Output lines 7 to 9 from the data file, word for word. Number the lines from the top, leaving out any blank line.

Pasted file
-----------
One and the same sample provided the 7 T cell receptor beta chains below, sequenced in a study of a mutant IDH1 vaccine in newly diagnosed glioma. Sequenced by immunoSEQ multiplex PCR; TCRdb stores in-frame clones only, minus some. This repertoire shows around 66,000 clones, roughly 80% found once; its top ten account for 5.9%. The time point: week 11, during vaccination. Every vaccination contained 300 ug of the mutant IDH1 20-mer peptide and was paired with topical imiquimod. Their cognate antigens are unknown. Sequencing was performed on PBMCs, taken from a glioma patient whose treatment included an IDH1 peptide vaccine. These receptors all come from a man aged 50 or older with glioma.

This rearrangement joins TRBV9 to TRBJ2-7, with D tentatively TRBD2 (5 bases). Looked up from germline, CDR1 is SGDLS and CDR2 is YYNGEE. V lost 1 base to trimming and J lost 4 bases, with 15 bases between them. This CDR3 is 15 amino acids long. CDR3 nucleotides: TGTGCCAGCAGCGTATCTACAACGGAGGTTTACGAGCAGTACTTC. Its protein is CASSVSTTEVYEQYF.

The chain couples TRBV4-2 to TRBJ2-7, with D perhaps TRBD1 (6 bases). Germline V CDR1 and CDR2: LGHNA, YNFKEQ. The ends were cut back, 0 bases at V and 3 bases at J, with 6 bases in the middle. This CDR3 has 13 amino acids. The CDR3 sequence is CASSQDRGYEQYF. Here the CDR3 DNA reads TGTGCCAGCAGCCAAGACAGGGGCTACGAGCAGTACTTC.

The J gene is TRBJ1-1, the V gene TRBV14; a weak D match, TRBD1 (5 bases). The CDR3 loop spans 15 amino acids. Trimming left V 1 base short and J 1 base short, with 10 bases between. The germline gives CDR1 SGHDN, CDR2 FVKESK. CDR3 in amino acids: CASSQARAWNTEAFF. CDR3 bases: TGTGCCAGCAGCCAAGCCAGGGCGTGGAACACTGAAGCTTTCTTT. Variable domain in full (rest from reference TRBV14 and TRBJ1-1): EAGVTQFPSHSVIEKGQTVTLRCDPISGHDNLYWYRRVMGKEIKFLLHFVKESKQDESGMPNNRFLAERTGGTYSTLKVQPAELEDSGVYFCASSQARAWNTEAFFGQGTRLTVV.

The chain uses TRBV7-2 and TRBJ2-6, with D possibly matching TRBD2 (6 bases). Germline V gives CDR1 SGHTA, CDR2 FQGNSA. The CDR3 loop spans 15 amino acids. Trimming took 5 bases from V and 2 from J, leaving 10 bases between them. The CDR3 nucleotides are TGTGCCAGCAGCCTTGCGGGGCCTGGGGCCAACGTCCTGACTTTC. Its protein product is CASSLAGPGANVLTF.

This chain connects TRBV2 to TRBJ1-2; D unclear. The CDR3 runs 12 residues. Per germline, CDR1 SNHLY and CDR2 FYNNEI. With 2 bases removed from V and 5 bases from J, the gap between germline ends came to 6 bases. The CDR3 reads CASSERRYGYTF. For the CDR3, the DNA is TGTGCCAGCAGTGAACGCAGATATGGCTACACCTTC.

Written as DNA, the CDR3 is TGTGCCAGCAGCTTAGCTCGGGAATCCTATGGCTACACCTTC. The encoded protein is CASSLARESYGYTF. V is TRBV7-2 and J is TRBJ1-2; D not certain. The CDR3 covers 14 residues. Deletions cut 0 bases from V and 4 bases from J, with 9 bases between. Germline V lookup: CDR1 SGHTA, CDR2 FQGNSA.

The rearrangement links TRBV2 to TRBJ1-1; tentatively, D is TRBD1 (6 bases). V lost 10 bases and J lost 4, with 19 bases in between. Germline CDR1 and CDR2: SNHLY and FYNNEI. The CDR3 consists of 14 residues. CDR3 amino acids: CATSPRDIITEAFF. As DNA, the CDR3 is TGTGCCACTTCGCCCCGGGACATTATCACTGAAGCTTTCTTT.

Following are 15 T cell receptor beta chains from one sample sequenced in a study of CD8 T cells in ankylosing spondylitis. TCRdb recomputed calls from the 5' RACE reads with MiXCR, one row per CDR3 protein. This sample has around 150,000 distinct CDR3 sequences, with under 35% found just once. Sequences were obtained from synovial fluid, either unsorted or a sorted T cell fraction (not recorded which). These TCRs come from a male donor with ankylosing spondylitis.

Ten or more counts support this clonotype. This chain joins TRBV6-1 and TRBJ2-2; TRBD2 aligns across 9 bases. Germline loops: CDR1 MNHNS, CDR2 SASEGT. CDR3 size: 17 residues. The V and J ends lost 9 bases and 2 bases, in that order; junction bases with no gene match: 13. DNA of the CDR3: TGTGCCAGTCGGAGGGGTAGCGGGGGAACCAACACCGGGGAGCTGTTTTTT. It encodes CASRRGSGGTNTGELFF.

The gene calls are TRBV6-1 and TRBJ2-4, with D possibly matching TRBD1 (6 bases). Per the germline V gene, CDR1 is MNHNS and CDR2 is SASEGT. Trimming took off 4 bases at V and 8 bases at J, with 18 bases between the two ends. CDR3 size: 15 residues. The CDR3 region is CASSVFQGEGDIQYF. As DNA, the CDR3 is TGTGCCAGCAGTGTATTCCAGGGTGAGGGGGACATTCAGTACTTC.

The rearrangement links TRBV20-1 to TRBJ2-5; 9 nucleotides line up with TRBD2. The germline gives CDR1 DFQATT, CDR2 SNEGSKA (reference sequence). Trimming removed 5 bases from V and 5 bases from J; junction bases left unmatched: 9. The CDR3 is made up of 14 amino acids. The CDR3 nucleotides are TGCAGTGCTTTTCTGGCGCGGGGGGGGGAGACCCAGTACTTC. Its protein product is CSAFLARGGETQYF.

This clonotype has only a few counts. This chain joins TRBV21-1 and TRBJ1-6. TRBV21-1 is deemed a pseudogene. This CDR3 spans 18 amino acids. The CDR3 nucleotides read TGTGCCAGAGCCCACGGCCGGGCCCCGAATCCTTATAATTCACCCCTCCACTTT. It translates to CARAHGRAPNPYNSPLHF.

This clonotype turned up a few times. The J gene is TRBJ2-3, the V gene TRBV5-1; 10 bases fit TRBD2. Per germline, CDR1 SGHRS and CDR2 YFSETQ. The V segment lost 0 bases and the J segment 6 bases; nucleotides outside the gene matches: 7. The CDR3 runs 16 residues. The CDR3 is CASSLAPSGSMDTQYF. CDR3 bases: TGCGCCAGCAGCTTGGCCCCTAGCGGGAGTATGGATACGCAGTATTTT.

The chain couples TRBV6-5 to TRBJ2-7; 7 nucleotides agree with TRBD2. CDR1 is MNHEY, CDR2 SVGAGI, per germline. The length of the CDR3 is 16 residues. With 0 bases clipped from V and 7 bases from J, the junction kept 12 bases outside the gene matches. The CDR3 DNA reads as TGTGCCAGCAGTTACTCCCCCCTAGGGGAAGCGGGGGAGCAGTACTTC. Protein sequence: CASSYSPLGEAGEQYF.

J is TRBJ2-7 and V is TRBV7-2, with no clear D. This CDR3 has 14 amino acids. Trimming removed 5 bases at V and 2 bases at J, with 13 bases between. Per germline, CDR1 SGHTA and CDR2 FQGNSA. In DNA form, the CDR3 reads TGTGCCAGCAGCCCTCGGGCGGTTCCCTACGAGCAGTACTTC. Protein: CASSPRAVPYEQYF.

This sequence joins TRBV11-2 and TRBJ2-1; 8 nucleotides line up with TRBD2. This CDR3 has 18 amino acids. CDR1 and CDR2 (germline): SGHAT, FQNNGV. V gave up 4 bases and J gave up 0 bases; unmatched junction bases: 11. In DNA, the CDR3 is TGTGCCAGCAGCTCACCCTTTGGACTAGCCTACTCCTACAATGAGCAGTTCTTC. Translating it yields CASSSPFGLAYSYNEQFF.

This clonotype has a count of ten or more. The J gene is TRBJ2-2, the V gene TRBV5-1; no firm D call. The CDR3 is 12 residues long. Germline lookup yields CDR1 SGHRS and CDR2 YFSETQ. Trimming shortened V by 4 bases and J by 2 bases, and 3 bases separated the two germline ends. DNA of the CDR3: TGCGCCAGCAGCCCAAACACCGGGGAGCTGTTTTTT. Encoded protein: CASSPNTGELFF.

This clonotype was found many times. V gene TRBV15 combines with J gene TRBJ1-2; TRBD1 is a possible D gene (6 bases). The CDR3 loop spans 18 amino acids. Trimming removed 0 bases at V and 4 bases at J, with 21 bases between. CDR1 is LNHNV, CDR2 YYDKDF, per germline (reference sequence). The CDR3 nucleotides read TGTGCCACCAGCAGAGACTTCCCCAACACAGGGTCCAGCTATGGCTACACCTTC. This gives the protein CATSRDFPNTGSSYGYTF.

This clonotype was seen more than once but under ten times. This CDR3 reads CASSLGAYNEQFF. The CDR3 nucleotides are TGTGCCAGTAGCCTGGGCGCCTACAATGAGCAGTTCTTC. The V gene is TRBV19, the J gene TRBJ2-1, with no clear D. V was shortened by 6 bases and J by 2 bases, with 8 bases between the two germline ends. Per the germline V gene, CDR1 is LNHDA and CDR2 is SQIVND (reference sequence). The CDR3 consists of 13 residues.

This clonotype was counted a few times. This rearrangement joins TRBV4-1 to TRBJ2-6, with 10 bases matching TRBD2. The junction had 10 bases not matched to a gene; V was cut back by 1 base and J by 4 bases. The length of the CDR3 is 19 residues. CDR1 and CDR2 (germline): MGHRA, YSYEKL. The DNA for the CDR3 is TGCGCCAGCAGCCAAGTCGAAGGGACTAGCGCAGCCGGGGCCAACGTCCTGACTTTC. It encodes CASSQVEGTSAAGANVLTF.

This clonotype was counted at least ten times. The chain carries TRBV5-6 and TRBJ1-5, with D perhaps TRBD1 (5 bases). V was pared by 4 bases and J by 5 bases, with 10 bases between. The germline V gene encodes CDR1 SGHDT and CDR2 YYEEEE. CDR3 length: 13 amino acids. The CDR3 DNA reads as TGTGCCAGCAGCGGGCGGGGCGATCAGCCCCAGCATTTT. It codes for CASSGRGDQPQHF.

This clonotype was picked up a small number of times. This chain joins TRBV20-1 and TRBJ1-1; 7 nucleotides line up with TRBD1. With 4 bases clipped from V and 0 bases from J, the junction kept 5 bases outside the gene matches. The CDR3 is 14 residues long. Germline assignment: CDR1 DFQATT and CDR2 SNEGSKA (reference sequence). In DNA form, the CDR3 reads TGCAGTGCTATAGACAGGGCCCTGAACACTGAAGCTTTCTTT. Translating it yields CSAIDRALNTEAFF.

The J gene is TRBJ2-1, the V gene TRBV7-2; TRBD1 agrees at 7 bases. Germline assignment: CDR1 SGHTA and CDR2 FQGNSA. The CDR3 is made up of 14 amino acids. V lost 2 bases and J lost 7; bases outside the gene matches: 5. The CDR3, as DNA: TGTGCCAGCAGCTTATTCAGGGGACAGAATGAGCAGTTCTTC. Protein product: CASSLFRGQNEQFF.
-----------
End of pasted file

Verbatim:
Written as DNA, the CDR3 is TGTGCCAGCAGCTTAGCTCGGGAATCCTATGGCTACACCTTC. The encoded protein is CASSLARESYGYTF. V is TRBV7-2 and J is TRBJ1-2; D not certain. The CDR3 covers 14 residues. Deletions cut 0 bases from V and 4 bases from J, with 9 bases between. Germline V lookup: CDR1 SGHTA, CDR2 FQGNSA.

The rearrangement links TRBV2 to TRBJ1-1; tentatively, D is TRBD1 (6 bases). V lost 10 bases and J lost 4, with 19 bases in between. Germline CDR1 and CDR2: SNHLY and FYNNEI. The CDR3 consists of 14 residues. CDR3 amino acids: CATSPRDIITEAFF. As DNA, the CDR3 is TGTGCCACTTCGCCCCGGGACATTATCACTGAAGCTTTCTTT.

Following are 15 T cell receptor beta chains from one sample sequenced in a study of CD8 T cells in ankylosing spondylitis. TCRdb recomputed calls from the 5' RACE reads with MiXCR, one row per CDR3 protein. This sample has around 150,000 distinct CDR3 sequences, with under 35% found just once. Sequences were obtained from synovial fluid, either unsorted or a sorted T cell fraction (not recorded which). These TCRs come from a male donor with ankylosing spondylitis.